So I was in my young 20s before I even really got into the Web and what I do now, and that kind of opened up some freedom for me. So the first time I ever left Madison, Wisconsin was through having landed my first job doing Web stuff and having that be so clear that I could do that from anywhere.
I think a lot of us are clear on now, this is a job that’s very remote friendly, and in those early days I just went to my boss, and I was like “Listen I want to leave, like leave-leave, not just your work from home a couple of days a week or something.” “I wanna work from home five days a week, I wanna come into the office never. I’m going to live across.’’
Chris Castig: Who says that to their boss? I mean pretty much only web developers these days can have that freedom.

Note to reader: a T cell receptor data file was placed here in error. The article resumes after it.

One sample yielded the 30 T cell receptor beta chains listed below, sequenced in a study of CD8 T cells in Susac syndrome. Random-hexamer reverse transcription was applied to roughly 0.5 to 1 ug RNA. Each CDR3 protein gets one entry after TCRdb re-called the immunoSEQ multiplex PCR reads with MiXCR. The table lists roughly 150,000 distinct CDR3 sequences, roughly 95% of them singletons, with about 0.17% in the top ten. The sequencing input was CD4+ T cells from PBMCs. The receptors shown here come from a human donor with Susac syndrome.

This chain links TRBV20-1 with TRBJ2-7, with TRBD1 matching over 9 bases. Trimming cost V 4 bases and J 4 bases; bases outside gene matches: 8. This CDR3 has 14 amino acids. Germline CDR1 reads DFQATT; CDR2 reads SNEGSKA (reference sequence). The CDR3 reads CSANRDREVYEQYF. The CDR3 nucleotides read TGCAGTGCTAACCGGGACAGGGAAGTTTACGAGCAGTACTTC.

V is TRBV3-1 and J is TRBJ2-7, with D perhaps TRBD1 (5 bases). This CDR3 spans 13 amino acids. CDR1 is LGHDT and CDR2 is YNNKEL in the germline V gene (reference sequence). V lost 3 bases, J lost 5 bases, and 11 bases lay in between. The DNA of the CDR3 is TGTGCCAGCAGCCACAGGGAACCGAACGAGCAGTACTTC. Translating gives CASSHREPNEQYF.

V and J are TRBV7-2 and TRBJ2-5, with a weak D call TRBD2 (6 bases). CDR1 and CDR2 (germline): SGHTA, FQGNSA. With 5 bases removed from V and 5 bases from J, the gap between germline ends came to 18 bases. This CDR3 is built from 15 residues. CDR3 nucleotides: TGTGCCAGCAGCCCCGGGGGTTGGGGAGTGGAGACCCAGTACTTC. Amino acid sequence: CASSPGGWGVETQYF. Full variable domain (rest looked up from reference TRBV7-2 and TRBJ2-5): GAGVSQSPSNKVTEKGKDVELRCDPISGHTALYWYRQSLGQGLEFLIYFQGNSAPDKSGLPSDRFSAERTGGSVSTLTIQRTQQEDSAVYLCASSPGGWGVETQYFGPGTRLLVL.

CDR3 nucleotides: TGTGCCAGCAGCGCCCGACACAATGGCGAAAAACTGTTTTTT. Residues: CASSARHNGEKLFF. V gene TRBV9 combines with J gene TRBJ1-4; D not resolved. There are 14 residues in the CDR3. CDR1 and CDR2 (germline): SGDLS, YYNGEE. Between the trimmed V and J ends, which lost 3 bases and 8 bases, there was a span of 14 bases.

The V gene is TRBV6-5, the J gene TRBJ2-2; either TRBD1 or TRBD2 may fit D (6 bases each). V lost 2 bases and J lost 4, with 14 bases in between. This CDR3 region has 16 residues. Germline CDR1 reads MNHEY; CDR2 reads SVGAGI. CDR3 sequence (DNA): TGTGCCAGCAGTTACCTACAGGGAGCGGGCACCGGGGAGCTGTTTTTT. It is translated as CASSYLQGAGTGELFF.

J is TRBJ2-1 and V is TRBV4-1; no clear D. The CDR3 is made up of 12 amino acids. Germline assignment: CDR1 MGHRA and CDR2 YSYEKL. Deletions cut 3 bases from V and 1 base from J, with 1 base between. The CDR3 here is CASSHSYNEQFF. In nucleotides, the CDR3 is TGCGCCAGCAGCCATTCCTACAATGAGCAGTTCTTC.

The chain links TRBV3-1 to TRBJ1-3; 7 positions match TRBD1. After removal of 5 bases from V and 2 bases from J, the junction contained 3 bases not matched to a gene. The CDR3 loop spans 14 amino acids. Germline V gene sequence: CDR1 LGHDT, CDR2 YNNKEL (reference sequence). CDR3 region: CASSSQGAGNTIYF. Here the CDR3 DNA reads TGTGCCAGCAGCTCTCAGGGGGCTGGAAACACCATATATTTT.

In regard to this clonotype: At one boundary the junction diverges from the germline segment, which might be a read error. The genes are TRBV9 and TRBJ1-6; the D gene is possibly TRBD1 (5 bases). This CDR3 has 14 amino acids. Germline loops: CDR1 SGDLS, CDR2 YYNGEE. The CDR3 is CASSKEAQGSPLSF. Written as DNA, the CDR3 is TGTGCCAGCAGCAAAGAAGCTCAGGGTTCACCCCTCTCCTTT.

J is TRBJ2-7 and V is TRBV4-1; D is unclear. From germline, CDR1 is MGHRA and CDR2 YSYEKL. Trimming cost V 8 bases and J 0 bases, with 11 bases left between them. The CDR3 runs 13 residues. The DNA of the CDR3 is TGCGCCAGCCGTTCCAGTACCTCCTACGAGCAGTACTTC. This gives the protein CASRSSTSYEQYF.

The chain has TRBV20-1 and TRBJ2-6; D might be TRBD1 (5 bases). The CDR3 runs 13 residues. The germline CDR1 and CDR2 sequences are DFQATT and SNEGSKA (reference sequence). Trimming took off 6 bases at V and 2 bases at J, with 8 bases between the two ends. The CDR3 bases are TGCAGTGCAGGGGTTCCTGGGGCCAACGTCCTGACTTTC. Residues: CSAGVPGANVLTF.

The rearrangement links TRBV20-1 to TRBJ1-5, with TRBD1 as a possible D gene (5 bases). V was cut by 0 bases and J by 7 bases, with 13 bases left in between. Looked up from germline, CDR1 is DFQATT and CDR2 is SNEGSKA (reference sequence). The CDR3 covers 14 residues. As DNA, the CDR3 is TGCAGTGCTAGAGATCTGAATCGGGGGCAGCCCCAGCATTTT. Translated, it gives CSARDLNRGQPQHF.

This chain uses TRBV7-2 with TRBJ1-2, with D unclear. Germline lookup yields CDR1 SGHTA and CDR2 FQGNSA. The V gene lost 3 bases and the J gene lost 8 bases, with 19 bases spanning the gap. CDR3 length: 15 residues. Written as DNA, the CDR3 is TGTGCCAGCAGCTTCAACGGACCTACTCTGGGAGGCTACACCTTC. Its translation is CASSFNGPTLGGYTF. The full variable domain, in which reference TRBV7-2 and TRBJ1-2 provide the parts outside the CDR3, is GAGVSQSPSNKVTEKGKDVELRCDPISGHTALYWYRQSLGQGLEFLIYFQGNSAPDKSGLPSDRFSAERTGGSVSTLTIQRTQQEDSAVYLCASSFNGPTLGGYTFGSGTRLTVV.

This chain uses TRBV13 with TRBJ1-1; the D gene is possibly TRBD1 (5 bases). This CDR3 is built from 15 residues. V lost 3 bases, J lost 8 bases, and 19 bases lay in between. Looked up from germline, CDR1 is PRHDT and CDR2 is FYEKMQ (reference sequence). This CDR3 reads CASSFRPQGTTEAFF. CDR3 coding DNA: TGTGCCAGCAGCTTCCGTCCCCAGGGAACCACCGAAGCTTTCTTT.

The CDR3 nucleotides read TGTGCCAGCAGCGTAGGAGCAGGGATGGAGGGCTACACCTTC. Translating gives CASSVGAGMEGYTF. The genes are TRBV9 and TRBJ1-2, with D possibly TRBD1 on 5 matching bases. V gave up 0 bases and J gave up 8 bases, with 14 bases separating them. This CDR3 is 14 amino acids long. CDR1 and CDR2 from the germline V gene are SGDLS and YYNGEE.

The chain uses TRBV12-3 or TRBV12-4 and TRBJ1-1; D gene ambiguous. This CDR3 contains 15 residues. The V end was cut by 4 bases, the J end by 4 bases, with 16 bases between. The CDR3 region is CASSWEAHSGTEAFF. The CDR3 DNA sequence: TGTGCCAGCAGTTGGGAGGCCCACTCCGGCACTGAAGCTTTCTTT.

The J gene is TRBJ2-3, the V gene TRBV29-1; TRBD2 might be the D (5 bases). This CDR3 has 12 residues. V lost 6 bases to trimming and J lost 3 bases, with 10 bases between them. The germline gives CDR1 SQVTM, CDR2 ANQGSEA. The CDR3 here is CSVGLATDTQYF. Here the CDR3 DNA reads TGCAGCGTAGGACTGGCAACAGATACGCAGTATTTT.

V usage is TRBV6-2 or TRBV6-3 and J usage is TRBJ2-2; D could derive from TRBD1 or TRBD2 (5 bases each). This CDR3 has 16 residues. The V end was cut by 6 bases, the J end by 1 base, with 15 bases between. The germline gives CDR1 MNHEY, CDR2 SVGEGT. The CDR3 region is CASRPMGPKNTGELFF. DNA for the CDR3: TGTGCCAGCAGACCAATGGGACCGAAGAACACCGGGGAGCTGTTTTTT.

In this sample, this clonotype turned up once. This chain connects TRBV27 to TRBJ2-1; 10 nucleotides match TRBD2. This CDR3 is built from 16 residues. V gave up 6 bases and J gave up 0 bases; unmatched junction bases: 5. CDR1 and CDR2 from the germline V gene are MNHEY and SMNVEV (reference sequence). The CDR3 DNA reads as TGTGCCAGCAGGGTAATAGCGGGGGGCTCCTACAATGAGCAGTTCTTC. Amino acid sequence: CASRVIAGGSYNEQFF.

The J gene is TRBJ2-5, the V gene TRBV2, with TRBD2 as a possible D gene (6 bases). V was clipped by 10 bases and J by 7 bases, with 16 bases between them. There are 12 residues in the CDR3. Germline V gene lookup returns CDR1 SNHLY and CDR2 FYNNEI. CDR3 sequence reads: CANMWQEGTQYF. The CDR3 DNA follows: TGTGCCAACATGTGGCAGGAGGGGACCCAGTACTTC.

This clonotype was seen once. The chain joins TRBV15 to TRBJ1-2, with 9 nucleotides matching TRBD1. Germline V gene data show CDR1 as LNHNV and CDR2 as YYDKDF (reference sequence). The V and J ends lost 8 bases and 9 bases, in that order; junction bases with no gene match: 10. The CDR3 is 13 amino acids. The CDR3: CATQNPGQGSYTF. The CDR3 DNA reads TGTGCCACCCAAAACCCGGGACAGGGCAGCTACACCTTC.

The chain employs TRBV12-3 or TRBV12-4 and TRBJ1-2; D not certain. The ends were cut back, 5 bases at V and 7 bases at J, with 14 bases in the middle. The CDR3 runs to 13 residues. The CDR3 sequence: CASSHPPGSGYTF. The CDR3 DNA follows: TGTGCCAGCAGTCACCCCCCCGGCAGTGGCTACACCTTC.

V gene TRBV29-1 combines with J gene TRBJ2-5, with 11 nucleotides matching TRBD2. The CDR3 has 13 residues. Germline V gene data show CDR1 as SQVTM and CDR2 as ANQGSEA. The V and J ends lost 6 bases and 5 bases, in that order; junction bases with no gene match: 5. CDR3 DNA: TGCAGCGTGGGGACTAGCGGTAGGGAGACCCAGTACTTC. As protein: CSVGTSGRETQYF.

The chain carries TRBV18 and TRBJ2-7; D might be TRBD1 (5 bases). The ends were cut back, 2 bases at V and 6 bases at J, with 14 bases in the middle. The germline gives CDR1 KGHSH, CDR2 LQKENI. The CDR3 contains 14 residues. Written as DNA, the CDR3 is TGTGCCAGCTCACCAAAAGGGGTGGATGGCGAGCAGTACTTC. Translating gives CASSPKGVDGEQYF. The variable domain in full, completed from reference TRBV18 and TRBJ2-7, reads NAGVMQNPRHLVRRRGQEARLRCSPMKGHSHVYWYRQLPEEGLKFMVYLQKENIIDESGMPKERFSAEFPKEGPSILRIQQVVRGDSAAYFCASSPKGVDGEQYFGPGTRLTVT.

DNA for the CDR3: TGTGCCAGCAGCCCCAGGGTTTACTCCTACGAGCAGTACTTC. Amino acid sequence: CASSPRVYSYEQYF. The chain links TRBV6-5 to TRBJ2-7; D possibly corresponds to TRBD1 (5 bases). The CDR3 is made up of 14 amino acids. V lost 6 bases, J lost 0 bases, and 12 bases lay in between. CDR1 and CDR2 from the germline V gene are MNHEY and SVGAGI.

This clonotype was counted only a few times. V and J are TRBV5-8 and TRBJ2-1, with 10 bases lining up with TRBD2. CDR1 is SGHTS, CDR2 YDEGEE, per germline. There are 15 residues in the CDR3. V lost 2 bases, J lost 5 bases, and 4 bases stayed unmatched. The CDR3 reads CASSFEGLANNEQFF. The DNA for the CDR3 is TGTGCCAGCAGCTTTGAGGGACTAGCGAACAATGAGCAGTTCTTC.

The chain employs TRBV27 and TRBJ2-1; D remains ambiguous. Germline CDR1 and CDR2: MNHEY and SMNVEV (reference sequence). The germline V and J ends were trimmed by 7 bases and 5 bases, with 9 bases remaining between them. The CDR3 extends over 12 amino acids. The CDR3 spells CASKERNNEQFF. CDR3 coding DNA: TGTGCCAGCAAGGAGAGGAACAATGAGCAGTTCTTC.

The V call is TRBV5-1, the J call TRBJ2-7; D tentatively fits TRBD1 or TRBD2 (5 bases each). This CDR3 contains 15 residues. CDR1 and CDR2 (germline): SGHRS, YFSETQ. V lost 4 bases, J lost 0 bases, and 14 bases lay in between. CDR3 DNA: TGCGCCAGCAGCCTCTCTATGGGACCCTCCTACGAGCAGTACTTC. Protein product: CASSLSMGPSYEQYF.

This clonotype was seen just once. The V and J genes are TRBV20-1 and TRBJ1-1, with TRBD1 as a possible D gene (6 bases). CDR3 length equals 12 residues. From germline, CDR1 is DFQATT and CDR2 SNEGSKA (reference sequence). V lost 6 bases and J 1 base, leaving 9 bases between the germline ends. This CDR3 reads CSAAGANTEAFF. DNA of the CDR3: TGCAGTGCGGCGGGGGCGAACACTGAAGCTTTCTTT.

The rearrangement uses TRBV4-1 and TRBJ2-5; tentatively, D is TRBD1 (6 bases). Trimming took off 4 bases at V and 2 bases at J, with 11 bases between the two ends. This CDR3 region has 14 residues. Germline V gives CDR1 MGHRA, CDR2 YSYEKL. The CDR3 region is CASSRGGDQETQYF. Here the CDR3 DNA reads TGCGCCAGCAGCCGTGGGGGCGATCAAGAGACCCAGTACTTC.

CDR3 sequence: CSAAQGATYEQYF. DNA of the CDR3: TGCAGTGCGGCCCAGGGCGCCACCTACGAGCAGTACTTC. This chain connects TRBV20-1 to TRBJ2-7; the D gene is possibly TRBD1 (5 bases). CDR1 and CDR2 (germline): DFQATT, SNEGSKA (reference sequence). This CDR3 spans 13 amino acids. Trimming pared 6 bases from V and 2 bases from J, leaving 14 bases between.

Chris Coyier: No. It’s true, and it was ballsy to pull off, but I did it, and I didn’t do it rudely I hope. But I said it is kind of take it or leave it in a way; I had to pull a strong arm because I was leaving anyway, very set in my ways on this. I’m like I’ll find a job out there if I have to.
I can tend bar, I can wait tables, that’s what I was doing anyway part-time. I’m not that worried about this, we have a good relationship going you know, we chatted all day on AOL Instant Messenger at the time anyway to keep in touch.
All of our client work was with email, so I sat down and I was like ”Listen I gotta go, I like this job though, I’d like to keep it, but I’m leaving either way, so if you don’t want me to work remotely, then sorry I’m leaving.” And he’d been on it, this way back a whole bunch of years ago.